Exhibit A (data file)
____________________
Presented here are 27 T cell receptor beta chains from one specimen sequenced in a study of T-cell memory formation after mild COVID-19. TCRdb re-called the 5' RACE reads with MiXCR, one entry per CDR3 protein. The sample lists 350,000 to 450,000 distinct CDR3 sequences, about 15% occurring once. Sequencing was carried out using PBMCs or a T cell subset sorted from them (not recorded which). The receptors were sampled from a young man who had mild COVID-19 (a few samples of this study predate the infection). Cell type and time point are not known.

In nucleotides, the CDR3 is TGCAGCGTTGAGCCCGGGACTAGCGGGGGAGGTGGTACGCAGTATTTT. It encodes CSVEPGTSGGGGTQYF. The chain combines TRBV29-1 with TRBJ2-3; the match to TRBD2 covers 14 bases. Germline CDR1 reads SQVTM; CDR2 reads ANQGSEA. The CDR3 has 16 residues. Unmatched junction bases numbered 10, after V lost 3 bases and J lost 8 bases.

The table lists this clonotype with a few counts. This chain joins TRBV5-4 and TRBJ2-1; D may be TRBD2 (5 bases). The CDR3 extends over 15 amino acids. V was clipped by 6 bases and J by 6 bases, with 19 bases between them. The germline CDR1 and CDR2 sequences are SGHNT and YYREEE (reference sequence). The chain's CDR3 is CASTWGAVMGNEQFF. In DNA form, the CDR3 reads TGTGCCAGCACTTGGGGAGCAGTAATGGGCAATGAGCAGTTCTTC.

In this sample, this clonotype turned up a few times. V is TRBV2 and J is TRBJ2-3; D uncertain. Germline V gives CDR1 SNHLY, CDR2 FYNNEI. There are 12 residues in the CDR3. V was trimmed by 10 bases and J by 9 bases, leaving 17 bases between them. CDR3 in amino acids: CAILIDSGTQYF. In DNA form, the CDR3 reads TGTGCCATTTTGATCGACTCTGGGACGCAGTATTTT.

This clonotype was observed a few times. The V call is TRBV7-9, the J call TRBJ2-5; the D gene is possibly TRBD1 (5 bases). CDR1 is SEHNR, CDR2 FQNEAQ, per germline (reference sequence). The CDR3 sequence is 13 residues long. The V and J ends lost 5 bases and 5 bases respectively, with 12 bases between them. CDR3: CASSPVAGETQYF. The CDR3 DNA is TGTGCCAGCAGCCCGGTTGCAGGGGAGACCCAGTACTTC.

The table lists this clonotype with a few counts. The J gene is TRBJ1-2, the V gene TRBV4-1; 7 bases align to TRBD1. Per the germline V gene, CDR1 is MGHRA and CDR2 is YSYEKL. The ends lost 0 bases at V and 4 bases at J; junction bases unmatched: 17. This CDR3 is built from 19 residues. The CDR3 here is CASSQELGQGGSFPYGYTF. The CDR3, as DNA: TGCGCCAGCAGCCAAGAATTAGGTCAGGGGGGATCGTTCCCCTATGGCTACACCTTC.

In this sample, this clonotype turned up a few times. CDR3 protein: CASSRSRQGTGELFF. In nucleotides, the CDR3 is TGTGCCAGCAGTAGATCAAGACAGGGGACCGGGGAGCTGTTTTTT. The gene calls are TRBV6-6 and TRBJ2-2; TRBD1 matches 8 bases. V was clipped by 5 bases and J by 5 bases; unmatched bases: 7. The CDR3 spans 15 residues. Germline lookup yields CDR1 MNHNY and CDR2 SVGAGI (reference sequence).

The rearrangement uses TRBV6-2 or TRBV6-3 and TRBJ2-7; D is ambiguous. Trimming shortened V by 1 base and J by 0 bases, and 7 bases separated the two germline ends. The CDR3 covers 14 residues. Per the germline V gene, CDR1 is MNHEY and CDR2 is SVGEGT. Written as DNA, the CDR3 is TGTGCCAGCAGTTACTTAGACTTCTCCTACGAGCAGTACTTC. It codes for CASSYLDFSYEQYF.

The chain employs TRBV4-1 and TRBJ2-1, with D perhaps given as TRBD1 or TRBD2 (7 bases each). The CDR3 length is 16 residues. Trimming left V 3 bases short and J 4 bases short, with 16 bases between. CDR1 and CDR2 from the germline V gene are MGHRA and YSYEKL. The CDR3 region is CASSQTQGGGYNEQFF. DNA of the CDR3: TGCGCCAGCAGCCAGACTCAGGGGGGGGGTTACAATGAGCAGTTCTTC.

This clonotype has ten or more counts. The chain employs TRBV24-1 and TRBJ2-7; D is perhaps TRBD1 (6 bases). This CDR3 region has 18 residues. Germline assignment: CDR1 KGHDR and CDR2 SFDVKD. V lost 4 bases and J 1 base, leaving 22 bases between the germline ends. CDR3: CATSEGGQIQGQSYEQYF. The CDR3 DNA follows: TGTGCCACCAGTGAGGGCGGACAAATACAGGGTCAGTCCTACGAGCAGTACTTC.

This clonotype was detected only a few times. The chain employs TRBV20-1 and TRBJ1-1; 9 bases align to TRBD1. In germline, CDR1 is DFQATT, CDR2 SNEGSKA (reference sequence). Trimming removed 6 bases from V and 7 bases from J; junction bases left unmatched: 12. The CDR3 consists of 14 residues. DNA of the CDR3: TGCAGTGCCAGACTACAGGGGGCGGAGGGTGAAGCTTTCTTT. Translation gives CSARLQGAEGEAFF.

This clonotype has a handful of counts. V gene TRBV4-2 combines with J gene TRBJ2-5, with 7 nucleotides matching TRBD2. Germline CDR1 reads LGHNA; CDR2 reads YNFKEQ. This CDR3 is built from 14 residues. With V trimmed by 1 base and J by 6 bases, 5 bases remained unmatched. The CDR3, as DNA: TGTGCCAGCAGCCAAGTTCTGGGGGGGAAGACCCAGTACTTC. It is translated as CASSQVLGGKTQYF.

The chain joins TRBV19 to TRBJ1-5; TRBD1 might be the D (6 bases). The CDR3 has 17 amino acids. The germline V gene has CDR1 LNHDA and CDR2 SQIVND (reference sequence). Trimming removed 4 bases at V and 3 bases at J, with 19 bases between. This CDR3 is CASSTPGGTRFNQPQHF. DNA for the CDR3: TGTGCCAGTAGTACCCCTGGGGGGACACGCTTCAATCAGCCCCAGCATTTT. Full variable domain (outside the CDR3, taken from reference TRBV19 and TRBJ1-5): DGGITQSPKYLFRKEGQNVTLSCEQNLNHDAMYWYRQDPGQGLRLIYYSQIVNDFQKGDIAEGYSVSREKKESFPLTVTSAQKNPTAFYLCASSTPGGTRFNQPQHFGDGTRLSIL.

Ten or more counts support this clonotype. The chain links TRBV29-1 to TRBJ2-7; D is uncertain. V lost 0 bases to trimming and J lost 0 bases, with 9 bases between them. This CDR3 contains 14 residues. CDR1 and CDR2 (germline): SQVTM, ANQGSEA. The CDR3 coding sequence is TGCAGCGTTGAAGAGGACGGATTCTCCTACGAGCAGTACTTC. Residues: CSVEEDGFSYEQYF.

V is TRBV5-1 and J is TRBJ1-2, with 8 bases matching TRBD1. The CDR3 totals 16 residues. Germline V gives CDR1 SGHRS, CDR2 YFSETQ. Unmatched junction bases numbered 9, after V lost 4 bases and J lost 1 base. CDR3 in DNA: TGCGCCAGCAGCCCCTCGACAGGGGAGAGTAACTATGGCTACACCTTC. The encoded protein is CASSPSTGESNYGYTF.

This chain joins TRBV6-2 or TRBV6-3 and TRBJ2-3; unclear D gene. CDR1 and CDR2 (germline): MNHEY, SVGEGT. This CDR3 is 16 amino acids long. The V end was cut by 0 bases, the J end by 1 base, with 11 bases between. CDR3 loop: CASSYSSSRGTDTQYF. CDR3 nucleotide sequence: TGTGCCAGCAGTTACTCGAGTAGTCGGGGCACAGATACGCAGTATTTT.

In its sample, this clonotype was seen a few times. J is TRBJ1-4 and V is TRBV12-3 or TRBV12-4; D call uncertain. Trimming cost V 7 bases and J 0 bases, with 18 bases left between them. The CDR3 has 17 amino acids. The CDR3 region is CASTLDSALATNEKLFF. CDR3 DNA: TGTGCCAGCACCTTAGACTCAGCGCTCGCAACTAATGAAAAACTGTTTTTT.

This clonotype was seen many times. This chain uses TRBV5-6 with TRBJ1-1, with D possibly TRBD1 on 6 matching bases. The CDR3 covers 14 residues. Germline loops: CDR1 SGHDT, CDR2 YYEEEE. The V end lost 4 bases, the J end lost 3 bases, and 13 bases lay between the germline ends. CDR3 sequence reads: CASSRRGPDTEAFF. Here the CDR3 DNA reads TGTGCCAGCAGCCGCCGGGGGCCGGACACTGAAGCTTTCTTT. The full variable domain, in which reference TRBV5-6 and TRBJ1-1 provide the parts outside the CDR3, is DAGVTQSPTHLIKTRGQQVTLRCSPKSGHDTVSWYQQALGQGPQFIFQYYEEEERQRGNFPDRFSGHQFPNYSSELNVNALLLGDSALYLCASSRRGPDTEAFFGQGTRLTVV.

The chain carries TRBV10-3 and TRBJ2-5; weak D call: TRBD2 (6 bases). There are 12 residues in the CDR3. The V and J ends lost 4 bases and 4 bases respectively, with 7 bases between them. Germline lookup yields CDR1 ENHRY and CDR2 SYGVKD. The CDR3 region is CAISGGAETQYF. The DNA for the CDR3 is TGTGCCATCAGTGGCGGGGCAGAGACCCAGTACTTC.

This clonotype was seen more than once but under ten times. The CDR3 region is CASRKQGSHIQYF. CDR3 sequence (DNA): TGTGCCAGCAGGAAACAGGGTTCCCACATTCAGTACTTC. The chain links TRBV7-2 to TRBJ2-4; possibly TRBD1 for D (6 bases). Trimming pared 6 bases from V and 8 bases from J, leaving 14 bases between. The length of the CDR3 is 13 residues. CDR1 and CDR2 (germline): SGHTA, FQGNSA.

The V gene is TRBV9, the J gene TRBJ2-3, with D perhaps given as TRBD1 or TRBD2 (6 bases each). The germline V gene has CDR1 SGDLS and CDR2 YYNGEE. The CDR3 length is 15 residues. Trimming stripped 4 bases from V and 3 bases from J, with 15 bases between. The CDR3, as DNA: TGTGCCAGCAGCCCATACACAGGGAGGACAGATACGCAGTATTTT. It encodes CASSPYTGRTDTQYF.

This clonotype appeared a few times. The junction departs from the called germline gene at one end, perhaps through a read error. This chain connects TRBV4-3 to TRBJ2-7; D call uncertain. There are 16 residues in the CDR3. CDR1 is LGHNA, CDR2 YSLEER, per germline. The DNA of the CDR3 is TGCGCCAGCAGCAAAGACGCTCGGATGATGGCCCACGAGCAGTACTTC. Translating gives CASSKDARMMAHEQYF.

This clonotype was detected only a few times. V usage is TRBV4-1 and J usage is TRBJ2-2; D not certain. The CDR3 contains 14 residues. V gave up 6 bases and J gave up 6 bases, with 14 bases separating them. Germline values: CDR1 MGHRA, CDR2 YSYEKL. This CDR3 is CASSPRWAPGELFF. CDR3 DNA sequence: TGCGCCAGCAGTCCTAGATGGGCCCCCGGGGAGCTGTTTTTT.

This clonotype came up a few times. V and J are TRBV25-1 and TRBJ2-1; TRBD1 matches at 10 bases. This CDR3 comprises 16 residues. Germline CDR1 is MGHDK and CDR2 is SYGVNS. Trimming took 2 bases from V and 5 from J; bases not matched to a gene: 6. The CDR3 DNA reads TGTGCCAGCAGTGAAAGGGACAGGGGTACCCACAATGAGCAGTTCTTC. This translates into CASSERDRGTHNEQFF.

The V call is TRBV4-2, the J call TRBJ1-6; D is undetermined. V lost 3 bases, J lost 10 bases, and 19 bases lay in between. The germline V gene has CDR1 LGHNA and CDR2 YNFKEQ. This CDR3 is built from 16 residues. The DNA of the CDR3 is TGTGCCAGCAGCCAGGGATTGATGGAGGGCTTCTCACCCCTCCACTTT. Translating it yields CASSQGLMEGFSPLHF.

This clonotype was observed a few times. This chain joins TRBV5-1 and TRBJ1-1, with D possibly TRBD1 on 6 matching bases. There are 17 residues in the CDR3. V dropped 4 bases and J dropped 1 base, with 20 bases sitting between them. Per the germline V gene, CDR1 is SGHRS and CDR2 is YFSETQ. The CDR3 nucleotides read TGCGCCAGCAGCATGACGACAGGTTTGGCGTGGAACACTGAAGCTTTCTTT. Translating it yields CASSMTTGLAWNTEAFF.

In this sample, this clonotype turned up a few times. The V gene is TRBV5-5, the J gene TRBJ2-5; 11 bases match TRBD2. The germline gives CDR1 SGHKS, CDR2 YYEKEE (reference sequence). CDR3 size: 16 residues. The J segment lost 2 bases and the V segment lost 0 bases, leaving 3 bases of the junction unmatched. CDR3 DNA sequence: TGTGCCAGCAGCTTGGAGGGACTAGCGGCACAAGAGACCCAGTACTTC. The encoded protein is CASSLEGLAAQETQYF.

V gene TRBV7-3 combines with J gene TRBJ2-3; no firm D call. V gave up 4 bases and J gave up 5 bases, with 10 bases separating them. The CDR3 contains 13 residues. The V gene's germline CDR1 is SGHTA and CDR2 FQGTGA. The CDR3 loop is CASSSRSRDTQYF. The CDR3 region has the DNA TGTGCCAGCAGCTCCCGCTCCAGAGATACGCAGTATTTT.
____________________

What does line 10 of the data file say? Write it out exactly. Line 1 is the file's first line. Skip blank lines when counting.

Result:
This clonotype has ten or more counts. The chain employs TRBV24-1 and TRBJ2-7; D is perhaps TRBD1 (6 bases). This CDR3 region has 18 residues. Germline assignment: CDR1 KGHDR and CDR2 SFDVKD. V lost 4 bases and J 1 base, leaving 22 bases between the germline ends. CDR3: CATSEGGQIQGQSYEQYF. The CDR3 DNA follows: TGTGCCACCAGTGAGGGCGGACAAATACAGGGTCAGTCCTACGAGCAGTACTTC.